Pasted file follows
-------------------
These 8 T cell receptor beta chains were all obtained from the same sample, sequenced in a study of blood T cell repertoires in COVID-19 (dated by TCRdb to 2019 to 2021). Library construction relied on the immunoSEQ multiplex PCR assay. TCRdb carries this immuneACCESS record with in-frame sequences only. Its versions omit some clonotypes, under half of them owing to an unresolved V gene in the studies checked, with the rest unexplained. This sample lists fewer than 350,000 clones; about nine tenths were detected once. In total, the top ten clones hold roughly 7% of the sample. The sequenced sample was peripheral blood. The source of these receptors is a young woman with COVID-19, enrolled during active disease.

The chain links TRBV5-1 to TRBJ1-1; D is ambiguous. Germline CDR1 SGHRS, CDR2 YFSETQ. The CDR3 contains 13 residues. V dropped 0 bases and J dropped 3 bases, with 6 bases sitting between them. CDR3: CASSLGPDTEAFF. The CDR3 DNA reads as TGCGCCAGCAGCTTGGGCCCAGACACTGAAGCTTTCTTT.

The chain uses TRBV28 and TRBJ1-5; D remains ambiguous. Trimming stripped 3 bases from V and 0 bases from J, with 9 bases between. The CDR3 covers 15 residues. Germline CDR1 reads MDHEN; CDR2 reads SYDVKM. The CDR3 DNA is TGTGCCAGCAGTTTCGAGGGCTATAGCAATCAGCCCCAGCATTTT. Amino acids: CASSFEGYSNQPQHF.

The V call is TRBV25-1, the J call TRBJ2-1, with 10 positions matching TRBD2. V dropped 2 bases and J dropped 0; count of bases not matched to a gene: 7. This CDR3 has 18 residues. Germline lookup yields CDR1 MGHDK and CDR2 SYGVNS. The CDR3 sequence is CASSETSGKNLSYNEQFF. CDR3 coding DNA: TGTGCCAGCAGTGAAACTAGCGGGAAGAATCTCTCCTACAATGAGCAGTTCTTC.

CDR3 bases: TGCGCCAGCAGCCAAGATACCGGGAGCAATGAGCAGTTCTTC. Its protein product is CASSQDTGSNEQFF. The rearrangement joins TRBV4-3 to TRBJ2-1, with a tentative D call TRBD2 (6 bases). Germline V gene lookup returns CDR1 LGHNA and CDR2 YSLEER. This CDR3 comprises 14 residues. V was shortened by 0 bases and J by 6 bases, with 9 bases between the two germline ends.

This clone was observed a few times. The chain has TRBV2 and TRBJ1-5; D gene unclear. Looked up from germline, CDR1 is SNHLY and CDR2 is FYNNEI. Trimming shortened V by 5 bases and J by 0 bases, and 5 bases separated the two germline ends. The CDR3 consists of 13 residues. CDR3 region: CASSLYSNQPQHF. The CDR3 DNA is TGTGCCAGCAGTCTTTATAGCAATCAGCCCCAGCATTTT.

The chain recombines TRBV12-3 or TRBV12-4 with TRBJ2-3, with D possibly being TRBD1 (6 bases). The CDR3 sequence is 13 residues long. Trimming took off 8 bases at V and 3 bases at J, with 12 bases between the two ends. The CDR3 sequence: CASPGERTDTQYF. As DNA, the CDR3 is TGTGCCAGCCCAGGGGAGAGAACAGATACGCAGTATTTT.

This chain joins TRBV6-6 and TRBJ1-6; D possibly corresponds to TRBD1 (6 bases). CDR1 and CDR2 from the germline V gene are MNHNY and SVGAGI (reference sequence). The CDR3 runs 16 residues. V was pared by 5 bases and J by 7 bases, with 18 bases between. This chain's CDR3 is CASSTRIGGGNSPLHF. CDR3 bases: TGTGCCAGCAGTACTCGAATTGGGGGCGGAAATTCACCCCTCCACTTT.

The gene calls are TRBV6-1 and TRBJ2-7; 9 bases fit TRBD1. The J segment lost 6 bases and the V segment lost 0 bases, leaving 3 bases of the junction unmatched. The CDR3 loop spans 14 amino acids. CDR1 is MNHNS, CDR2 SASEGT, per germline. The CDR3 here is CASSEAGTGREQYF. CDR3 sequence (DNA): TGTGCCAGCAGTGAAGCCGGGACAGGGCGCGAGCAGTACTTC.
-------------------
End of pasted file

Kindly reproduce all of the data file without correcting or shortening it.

These 8 T cell receptor beta chains were all obtained from the same sample, sequenced in a study of blood T cell repertoires in COVID-19 (dated by TCRdb to 2019 to 2021). Library construction relied on the immunoSEQ multiplex PCR assay. TCRdb carries this immuneACCESS record with in-frame sequences only. Its versions omit some clonotypes, under half of them owing to an unresolved V gene in the studies checked, with the rest unexplained. This sample lists fewer than 350,000 clones; about nine tenths were detected once. In total, the top ten clones hold roughly 7% of the sample. The sequenced sample was peripheral blood. The source of these receptors is a young woman with COVID-19, enrolled during active disease.

The chain links TRBV5-1 to TRBJ1-1; D is ambiguous. Germline CDR1 SGHRS, CDR2 YFSETQ. The CDR3 contains 13 residues. V dropped 0 bases and J dropped 3 bases, with 6 bases sitting between them. CDR3: CASSLGPDTEAFF. The CDR3 DNA reads as TGCGCCAGCAGCTTGGGCCCAGACACTGAAGCTTTCTTT.

The chain uses TRBV28 and TRBJ1-5; D remains ambiguous. Trimming stripped 3 bases from V and 0 bases from J, with 9 bases between. The CDR3 covers 15 residues. Germline CDR1 reads MDHEN; CDR2 reads SYDVKM. The CDR3 DNA is TGTGCCAGCAGTTTCGAGGGCTATAGCAATCAGCCCCAGCATTTT. Amino acids: CASSFEGYSNQPQHF.

The V call is TRBV25-1, the J call TRBJ2-1, with 10 positions matching TRBD2. V dropped 2 bases and J dropped 0; count of bases not matched to a gene: 7. This CDR3 has 18 residues. Germline lookup yields CDR1 MGHDK and CDR2 SYGVNS. The CDR3 sequence is CASSETSGKNLSYNEQFF. CDR3 coding DNA: TGTGCCAGCAGTGAAACTAGCGGGAAGAATCTCTCCTACAATGAGCAGTTCTTC.

CDR3 bases: TGCGCCAGCAGCCAAGATACCGGGAGCAATGAGCAGTTCTTC. Its protein product is CASSQDTGSNEQFF. The rearrangement joins TRBV4-3 to TRBJ2-1, with a tentative D call TRBD2 (6 bases). Germline V gene lookup returns CDR1 LGHNA and CDR2 YSLEER. This CDR3 comprises 14 residues. V was shortened by 0 bases and J by 6 bases, with 9 bases between the two germline ends.

This clone was observed a few times. The chain has TRBV2 and TRBJ1-5; D gene unclear. Looked up from germline, CDR1 is SNHLY and CDR2 is FYNNEI. Trimming shortened V by 5 bases and J by 0 bases, and 5 bases separated the two germline ends. The CDR3 consists of 13 residues. CDR3 region: CASSLYSNQPQHF. The CDR3 DNA is TGTGCCAGCAGTCTTTATAGCAATCAGCCCCAGCATTTT.

The chain recombines TRBV12-3 or TRBV12-4 with TRBJ2-3, with D possibly being TRBD1 (6 bases). The CDR3 sequence is 13 residues long. Trimming took off 8 bases at V and 3 bases at J, with 12 bases between the two ends. The CDR3 sequence: CASPGERTDTQYF. As DNA, the CDR3 is TGTGCCAGCCCAGGGGAGAGAACAGATACGCAGTATTTT.

This chain joins TRBV6-6 and TRBJ1-6; D possibly corresponds to TRBD1 (6 bases). CDR1 and CDR2 from the germline V gene are MNHNY and SVGAGI (reference sequence). The CDR3 runs 16 residues. V was pared by 5 bases and J by 7 bases, with 18 bases between. This chain's CDR3 is CASSTRIGGGNSPLHF. CDR3 bases: TGTGCCAGCAGTACTCGAATTGGGGGCGGAAATTCACCCCTCCACTTT.

The gene calls are TRBV6-1 and TRBJ2-7; 9 bases fit TRBD1. The J segment lost 6 bases and the V segment lost 0 bases, leaving 3 bases of the junction unmatched. The CDR3 loop spans 14 amino acids. CDR1 is MNHNS, CDR2 SASEGT, per germline. The CDR3 here is CASSEAGTGREQYF. CDR3 sequence (DNA): TGTGCCAGCAGTGAAGCCGGGACAGGGCGCGAGCAGTACTTC.